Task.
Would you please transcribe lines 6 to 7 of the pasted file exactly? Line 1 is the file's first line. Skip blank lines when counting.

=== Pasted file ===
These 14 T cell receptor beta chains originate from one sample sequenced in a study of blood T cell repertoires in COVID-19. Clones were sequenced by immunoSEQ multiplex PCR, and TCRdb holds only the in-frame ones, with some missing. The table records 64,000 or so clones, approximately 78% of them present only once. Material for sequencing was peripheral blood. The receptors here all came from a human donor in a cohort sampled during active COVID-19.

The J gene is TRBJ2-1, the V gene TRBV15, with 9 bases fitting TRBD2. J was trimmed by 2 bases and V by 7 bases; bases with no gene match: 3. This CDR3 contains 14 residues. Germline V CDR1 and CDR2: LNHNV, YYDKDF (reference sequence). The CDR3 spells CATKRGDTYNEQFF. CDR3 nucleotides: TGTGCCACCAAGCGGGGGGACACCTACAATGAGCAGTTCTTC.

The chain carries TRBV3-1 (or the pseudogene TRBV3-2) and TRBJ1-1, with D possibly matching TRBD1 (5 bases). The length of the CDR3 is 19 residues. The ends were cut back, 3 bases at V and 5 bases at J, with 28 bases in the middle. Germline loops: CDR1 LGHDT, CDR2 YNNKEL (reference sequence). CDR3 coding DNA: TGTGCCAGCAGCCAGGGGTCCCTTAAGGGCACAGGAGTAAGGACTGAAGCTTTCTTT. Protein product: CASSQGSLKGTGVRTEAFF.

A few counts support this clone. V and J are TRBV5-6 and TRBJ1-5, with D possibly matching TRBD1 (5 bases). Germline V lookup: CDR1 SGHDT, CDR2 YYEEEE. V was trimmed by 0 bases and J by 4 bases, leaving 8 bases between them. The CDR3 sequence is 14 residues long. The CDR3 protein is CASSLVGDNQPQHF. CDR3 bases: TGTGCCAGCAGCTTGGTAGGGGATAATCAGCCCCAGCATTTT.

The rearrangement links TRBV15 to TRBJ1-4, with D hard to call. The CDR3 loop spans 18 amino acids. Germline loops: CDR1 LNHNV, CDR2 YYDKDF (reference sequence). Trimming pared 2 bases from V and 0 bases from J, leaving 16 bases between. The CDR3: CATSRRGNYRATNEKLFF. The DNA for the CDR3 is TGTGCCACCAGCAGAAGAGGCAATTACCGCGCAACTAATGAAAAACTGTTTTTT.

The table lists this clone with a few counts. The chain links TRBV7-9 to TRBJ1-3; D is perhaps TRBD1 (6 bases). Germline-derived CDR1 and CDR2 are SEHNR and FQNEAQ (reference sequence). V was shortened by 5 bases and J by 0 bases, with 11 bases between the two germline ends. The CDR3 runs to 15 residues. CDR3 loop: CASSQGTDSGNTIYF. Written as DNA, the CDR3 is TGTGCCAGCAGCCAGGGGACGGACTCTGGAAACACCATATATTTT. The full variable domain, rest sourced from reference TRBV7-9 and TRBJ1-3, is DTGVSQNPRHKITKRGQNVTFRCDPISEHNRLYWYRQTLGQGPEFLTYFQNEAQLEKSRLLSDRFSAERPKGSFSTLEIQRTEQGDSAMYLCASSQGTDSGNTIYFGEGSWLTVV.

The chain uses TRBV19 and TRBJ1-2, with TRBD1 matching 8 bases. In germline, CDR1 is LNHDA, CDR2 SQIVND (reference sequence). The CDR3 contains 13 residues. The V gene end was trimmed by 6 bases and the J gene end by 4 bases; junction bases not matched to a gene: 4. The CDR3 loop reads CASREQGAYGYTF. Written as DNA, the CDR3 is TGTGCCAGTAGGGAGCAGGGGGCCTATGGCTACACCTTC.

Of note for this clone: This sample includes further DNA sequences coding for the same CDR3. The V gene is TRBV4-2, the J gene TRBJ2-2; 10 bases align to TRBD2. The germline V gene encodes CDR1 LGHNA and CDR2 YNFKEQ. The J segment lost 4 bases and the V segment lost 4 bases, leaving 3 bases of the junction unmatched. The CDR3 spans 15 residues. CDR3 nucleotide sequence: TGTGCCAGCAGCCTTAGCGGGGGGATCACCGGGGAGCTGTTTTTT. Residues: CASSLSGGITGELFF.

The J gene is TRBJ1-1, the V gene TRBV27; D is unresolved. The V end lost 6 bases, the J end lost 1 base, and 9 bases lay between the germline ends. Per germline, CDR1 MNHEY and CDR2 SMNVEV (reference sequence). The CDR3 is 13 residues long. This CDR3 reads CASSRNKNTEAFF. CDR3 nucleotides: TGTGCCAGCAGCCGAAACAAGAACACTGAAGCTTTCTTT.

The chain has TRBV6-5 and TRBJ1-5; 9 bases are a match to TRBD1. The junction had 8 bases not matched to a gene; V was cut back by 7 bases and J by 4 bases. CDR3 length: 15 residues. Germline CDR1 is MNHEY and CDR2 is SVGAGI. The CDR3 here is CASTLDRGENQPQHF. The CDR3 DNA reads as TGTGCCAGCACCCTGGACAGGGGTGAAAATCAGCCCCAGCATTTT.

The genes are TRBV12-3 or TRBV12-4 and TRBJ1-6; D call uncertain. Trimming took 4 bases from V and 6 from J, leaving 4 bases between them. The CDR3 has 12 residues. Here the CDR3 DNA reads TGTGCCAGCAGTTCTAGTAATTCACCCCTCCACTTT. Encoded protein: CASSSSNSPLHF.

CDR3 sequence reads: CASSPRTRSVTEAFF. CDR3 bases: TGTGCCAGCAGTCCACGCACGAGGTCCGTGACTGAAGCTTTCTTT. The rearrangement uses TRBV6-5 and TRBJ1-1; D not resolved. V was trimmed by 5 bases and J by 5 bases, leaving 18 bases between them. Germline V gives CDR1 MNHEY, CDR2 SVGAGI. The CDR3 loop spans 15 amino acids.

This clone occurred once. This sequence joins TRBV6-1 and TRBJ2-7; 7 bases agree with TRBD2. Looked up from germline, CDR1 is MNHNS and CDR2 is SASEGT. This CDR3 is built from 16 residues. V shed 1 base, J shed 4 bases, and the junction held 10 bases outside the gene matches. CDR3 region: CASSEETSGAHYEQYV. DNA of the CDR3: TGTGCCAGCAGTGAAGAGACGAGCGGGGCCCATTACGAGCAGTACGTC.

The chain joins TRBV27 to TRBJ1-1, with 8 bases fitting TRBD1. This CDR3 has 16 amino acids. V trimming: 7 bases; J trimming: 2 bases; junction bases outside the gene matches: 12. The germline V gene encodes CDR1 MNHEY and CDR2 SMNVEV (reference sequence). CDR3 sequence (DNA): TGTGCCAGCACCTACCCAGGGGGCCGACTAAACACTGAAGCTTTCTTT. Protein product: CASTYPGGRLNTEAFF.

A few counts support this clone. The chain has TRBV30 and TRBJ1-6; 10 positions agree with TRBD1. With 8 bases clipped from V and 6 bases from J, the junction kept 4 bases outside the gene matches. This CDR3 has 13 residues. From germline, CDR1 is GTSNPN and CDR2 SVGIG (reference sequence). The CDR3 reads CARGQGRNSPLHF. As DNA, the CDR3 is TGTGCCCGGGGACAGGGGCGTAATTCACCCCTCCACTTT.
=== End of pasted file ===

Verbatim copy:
The table lists this clone with a few counts. The chain links TRBV7-9 to TRBJ1-3; D is perhaps TRBD1 (6 bases). Germline-derived CDR1 and CDR2 are SEHNR and FQNEAQ (reference sequence). V was shortened by 5 bases and J by 0 bases, with 11 bases between the two germline ends. The CDR3 runs to 15 residues. CDR3 loop: CASSQGTDSGNTIYF. Written as DNA, the CDR3 is TGTGCCAGCAGCCAGGGGACGGACTCTGGAAACACCATATATTTT. The full variable domain, rest sourced from reference TRBV7-9 and TRBJ1-3, is DTGVSQNPRHKITKRGQNVTFRCDPISEHNRLYWYRQTLGQGPEFLTYFQNEAQLEKSRLLSDRFSAERPKGSFSTLEIQRTEQGDSAMYLCASSQGTDSGNTIYFGEGSWLTVV.

The chain uses TRBV19 and TRBJ1-2, with TRBD1 matching 8 bases. In germline, CDR1 is LNHDA, CDR2 SQIVND (reference sequence). The CDR3 contains 13 residues. The V gene end was trimmed by 6 bases and the J gene end by 4 bases; junction bases not matched to a gene: 4. The CDR3 loop reads CASREQGAYGYTF. Written as DNA, the CDR3 is TGTGCCAGTAGGGAGCAGGGGGCCTATGGCTACACCTTC.